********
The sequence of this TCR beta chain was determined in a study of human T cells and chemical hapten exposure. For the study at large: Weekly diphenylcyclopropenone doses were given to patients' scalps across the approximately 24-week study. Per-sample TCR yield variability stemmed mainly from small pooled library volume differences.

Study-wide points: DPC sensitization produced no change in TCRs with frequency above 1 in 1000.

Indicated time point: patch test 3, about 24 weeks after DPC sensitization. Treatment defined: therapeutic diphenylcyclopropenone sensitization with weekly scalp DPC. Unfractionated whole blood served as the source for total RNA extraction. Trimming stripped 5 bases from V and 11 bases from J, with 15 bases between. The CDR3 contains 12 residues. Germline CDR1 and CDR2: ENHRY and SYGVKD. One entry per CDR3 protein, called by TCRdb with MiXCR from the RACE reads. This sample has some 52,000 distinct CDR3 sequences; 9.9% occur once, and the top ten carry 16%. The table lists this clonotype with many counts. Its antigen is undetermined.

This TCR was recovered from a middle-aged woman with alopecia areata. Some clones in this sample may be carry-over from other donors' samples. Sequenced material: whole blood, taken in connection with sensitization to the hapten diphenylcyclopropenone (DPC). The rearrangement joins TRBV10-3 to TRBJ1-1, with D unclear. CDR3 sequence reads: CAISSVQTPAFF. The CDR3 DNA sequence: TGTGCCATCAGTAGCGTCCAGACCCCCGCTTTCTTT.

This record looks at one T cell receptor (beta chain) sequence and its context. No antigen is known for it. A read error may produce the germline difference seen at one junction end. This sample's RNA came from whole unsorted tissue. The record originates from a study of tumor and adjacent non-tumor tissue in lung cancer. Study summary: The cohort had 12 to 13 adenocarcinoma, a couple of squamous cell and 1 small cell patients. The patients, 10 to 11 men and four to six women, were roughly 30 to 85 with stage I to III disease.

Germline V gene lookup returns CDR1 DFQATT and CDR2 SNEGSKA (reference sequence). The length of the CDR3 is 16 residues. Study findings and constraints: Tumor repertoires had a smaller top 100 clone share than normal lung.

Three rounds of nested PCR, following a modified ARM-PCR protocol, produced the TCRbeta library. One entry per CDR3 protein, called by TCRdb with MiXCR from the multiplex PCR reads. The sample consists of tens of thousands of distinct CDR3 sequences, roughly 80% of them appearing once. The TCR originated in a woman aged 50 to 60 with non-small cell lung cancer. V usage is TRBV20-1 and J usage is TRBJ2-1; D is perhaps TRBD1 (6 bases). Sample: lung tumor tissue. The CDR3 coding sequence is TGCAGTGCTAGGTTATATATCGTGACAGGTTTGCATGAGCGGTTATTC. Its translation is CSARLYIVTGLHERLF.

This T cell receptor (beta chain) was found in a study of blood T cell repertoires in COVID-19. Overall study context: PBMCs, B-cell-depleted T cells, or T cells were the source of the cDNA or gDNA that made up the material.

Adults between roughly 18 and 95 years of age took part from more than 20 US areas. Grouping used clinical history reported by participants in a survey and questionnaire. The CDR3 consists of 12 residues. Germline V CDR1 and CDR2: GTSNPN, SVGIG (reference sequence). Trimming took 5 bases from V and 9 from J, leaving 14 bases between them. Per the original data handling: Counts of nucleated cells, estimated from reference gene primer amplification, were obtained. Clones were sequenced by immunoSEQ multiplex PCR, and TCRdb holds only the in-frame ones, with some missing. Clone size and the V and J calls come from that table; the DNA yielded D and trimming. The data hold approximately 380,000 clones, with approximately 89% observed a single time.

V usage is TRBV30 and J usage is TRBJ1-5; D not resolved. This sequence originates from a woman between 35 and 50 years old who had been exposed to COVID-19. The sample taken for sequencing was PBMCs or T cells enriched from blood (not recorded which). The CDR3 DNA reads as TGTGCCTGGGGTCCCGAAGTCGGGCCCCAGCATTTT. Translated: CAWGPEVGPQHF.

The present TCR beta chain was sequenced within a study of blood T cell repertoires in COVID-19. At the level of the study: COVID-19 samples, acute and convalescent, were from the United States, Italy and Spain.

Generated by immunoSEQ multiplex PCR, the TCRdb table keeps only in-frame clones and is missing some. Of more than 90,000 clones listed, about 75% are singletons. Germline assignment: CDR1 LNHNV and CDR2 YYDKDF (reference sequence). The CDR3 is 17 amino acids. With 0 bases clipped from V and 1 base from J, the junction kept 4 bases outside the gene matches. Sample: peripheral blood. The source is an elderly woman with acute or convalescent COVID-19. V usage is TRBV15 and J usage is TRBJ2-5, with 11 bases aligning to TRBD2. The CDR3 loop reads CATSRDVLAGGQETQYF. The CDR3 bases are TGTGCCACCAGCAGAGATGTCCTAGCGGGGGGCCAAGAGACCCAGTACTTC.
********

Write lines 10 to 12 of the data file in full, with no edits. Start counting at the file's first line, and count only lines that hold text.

V usage is TRBV30 and J usage is TRBJ1-5; D not resolved. This sequence originates from a woman between 35 and 50 years old who had been exposed to COVID-19. The sample taken for sequencing was PBMCs or T cells enriched from blood (not recorded which). The CDR3 DNA reads as TGTGCCTGGGGTCCCGAAGTCGGGCCCCAGCATTTT. Translated: CAWGPEVGPQHF.

The present TCR beta chain was sequenced within a study of blood T cell repertoires in COVID-19. At the level of the study: COVID-19 samples, acute and convalescent, were from the United States, Italy and Spain.

Generated by immunoSEQ multiplex PCR, the TCRdb table keeps only in-frame clones and is missing some. Of more than 90,000 clones listed, about 75% are singletons. Germline assignment: CDR1 LNHNV and CDR2 YYDKDF (reference sequence). The CDR3 is 17 amino acids. With 0 bases clipped from V and 1 base from J, the junction kept 4 bases outside the gene matches. Sample: peripheral blood. The source is an elderly woman with acute or convalescent COVID-19. V usage is TRBV15 and J usage is TRBJ2-5, with 11 bases aligning to TRBD2. The CDR3 loop reads CATSRDVLAGGQETQYF. The CDR3 bases are TGTGCCACCAGCAGAGATGTCCTAGCGGGGGGCCAAGAGACCCAGTACTTC.